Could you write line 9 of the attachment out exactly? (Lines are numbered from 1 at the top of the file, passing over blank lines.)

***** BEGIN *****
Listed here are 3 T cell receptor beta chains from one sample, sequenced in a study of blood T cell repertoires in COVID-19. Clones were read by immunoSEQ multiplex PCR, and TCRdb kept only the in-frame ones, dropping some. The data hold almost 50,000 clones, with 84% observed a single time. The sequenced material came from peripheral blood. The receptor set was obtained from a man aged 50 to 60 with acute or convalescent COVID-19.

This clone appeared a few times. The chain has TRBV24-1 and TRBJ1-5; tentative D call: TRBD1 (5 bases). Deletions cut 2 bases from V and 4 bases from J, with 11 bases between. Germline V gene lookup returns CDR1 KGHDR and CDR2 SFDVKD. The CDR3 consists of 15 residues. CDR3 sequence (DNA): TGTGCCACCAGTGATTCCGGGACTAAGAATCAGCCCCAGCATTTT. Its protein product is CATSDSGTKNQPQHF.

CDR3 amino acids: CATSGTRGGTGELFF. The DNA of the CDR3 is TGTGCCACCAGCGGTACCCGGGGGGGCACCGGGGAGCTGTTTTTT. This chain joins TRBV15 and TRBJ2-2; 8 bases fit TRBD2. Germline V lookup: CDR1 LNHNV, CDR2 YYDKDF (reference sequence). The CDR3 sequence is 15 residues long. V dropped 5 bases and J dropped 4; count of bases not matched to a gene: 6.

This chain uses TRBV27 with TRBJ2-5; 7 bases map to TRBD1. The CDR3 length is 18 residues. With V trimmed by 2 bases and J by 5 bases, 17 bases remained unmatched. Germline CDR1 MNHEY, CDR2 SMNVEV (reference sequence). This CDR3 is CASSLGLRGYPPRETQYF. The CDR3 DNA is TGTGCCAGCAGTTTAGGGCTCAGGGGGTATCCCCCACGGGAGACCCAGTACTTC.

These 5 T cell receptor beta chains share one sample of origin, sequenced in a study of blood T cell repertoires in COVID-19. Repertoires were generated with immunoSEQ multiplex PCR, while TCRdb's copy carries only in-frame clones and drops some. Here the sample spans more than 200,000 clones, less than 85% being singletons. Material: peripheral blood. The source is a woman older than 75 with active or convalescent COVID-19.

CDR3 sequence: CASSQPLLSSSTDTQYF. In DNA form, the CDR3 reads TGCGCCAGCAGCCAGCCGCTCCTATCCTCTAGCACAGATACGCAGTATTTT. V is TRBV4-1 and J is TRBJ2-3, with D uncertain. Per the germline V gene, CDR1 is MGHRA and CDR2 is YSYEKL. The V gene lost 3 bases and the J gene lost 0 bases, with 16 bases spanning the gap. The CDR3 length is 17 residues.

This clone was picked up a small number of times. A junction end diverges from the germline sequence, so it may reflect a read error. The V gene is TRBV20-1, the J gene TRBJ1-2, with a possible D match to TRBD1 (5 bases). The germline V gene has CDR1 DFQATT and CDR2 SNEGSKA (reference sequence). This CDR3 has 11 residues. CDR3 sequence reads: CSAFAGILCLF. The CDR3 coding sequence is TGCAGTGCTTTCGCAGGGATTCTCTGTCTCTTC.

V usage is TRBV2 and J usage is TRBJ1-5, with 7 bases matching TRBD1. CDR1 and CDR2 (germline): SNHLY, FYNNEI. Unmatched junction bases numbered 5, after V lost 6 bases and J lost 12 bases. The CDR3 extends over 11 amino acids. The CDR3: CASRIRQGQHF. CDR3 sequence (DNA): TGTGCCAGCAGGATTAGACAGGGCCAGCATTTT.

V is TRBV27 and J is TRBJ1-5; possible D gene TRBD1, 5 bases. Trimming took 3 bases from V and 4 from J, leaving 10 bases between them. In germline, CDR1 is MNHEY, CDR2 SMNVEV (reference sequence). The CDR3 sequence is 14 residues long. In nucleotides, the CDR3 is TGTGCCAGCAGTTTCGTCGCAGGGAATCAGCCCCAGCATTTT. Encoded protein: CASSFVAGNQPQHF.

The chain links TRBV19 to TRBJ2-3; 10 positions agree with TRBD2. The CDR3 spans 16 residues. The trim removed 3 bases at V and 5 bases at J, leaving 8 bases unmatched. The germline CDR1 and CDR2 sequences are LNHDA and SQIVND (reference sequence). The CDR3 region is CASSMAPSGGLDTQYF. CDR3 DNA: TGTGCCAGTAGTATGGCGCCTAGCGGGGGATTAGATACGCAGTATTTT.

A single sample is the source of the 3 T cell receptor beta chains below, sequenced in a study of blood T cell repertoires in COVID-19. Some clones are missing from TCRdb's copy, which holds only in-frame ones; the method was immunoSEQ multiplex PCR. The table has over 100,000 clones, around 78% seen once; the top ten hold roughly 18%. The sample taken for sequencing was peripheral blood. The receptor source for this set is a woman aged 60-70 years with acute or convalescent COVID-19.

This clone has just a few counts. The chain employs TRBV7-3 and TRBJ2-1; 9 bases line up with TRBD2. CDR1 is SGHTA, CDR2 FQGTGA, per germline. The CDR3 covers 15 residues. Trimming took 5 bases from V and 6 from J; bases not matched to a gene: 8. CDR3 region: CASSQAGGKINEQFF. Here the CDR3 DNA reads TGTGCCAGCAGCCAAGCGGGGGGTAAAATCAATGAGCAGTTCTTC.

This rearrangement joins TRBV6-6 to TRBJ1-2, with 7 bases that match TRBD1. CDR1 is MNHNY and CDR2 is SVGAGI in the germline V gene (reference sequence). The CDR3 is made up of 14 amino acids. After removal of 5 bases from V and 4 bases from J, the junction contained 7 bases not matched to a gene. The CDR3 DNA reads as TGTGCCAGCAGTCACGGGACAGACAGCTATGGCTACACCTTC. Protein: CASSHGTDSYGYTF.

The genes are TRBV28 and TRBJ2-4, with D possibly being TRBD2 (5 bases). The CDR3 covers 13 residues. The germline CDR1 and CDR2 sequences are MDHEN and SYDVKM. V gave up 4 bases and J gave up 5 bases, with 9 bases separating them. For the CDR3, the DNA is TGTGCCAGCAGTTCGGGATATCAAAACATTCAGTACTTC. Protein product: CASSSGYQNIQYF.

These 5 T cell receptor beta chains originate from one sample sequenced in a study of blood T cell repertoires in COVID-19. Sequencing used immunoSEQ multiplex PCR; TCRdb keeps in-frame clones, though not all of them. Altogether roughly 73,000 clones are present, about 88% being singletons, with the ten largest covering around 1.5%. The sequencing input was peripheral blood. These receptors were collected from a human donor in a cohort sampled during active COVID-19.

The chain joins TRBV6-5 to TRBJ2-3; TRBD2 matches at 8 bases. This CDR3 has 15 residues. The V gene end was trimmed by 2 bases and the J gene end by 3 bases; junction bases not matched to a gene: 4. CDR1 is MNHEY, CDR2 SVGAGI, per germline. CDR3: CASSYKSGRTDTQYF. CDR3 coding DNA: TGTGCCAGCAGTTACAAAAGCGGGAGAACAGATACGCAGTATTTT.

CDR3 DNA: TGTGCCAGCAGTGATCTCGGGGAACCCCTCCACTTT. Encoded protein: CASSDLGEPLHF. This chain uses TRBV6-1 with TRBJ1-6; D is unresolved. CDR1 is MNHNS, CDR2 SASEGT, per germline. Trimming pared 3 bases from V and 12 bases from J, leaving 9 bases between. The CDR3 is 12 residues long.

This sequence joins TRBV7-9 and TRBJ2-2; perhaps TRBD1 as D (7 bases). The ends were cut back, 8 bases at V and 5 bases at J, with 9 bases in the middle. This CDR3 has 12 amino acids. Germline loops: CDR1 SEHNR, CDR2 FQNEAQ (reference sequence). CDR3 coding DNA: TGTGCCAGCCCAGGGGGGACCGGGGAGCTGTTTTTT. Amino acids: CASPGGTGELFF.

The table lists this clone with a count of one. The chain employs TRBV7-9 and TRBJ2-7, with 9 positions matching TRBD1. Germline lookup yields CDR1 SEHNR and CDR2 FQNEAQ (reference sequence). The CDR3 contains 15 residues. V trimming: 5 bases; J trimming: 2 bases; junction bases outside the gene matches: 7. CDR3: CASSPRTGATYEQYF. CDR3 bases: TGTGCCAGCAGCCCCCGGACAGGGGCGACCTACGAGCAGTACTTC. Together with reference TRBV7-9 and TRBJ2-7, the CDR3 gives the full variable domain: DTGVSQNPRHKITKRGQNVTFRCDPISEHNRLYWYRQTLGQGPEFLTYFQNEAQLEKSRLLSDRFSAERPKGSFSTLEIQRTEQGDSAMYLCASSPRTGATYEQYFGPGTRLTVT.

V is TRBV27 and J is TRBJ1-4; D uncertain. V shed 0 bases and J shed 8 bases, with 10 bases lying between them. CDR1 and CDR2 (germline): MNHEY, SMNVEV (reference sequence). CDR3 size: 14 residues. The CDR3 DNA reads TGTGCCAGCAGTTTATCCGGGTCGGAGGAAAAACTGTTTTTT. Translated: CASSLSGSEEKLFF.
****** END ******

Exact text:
V is TRBV27 and J is TRBJ1-5; possible D gene TRBD1, 5 bases. Trimming took 3 bases from V and 4 from J, leaving 10 bases between them. In germline, CDR1 is MNHEY, CDR2 SMNVEV (reference sequence). The CDR3 sequence is 14 residues long. In nucleotides, the CDR3 is TGTGCCAGCAGTTTCGTCGCAGGGAATCAGCCCCAGCATTTT. Encoded protein: CASSFVAGNQPQHF.